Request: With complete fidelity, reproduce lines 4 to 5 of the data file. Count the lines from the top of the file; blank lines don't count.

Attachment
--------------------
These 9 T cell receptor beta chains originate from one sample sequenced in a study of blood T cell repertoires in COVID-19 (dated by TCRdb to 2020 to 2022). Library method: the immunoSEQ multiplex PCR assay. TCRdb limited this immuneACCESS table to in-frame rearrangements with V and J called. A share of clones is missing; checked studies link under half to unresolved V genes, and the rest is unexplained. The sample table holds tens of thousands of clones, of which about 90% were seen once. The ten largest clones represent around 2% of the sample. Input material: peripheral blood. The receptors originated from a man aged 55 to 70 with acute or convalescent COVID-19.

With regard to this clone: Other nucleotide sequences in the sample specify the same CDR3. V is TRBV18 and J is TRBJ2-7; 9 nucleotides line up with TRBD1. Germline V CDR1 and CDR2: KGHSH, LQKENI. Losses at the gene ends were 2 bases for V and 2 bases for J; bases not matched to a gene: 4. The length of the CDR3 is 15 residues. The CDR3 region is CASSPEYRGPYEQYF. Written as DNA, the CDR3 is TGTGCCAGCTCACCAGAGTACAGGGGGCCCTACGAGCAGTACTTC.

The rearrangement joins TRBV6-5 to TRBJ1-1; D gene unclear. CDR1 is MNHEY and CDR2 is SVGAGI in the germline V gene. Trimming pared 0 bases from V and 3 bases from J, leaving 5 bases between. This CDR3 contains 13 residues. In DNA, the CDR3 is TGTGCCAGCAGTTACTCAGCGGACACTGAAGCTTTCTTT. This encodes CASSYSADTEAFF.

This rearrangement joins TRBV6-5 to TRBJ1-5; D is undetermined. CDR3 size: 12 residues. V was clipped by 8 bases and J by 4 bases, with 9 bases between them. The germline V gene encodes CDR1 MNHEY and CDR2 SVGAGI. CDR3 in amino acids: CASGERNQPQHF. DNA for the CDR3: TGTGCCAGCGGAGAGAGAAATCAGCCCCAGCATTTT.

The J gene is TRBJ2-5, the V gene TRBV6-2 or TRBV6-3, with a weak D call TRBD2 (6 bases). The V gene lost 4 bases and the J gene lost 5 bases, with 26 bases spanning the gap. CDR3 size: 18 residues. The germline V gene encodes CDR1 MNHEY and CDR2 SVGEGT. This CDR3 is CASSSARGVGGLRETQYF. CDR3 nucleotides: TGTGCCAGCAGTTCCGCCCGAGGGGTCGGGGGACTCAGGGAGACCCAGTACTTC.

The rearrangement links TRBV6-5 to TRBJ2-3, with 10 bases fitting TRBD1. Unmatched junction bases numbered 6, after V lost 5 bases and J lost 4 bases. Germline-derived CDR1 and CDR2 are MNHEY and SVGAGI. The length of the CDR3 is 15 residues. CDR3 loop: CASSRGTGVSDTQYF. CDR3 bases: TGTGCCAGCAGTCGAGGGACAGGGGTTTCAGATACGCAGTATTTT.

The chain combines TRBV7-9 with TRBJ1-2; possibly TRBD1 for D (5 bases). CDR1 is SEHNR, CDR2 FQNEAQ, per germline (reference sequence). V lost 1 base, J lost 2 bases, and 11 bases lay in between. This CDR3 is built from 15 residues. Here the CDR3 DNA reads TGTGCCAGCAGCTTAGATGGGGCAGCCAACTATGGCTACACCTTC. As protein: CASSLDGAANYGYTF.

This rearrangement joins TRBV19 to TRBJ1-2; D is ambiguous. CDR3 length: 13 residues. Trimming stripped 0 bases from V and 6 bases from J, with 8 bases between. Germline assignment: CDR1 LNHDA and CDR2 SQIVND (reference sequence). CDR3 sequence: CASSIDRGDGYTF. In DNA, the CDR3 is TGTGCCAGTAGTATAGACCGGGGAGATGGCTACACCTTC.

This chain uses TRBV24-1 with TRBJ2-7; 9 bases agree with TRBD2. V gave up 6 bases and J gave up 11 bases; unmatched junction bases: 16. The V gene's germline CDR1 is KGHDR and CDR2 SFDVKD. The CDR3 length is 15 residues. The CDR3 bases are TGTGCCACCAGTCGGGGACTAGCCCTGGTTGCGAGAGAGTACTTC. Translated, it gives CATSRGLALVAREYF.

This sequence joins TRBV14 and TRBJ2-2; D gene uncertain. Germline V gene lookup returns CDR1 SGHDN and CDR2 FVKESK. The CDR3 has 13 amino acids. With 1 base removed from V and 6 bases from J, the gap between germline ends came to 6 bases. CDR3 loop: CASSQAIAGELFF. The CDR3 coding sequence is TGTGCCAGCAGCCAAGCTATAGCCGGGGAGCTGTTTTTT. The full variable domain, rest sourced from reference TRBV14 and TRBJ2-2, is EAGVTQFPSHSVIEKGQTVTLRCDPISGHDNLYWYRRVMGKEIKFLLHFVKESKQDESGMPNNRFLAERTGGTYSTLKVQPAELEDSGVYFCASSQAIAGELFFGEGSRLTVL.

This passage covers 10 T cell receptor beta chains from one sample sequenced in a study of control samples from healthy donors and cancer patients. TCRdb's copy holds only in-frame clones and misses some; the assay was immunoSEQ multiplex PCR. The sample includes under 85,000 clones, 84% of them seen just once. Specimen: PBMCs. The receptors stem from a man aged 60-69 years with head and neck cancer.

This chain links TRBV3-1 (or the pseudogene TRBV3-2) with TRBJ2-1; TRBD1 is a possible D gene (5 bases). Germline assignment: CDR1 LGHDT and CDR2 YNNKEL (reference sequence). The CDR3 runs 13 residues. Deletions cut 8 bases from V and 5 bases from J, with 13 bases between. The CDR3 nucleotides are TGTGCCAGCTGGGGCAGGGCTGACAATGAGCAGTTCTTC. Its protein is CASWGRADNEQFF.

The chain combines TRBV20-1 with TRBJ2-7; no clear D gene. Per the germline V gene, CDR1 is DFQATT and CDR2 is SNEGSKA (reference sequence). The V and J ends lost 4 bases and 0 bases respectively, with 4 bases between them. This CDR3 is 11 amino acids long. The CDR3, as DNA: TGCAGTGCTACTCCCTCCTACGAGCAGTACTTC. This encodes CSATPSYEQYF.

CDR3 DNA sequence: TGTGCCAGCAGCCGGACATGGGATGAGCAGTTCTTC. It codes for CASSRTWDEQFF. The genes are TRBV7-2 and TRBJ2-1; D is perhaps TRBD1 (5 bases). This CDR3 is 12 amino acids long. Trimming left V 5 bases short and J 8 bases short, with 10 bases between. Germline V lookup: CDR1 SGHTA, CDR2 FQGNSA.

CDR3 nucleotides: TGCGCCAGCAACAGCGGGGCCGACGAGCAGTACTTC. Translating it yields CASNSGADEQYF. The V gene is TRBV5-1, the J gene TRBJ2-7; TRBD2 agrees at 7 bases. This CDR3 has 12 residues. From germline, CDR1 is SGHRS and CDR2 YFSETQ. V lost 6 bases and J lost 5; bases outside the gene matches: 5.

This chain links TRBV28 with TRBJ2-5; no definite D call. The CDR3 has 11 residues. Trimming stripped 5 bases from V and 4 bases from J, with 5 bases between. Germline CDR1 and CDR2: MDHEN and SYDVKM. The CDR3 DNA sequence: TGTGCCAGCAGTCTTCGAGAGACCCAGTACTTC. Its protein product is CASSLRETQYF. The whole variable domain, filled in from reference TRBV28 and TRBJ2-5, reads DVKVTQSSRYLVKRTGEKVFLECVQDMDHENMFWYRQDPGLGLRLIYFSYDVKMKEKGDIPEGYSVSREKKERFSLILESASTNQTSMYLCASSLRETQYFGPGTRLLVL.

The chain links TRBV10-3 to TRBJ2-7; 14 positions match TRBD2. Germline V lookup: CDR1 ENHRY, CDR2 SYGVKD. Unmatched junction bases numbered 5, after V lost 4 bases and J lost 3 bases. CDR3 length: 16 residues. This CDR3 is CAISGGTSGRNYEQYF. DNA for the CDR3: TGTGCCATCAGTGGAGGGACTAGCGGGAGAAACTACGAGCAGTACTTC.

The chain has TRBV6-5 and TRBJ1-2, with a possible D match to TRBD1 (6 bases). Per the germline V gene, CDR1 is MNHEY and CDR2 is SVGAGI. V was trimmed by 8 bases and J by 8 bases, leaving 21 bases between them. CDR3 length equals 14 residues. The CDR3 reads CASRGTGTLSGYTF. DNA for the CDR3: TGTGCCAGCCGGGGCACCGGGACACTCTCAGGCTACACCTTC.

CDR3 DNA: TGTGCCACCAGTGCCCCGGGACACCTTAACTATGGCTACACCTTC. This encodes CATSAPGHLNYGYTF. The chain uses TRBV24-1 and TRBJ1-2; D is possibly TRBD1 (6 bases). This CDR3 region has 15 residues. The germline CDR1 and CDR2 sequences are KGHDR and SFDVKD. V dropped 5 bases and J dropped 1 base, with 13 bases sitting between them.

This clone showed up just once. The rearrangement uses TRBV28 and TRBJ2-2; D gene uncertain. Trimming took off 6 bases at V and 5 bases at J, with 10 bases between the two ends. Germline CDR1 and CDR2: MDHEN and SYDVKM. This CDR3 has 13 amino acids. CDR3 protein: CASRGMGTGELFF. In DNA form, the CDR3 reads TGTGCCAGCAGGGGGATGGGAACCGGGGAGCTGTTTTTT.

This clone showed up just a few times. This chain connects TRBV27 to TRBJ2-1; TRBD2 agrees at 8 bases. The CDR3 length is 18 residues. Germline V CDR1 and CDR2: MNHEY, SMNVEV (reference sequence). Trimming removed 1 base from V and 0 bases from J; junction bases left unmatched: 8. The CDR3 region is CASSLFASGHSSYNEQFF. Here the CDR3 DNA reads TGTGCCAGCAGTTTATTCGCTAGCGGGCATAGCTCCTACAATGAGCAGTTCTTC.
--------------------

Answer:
This rearrangement joins TRBV6-5 to TRBJ1-5; D is undetermined. CDR3 size: 12 residues. V was clipped by 8 bases and J by 4 bases, with 9 bases between them. The germline V gene encodes CDR1 MNHEY and CDR2 SVGAGI. CDR3 in amino acids: CASGERNQPQHF. DNA for the CDR3: TGTGCCAGCGGAGAGAGAAATCAGCCCCAGCATTTT.

The J gene is TRBJ2-5, the V gene TRBV6-2 or TRBV6-3, with a weak D call TRBD2 (6 bases). The V gene lost 4 bases and the J gene lost 5 bases, with 26 bases spanning the gap. CDR3 size: 18 residues. The germline V gene encodes CDR1 MNHEY and CDR2 SVGEGT. This CDR3 is CASSSARGVGGLRETQYF. CDR3 nucleotides: TGTGCCAGCAGTTCCGCCCGAGGGGTCGGGGGACTCAGGGAGACCCAGTACTTC.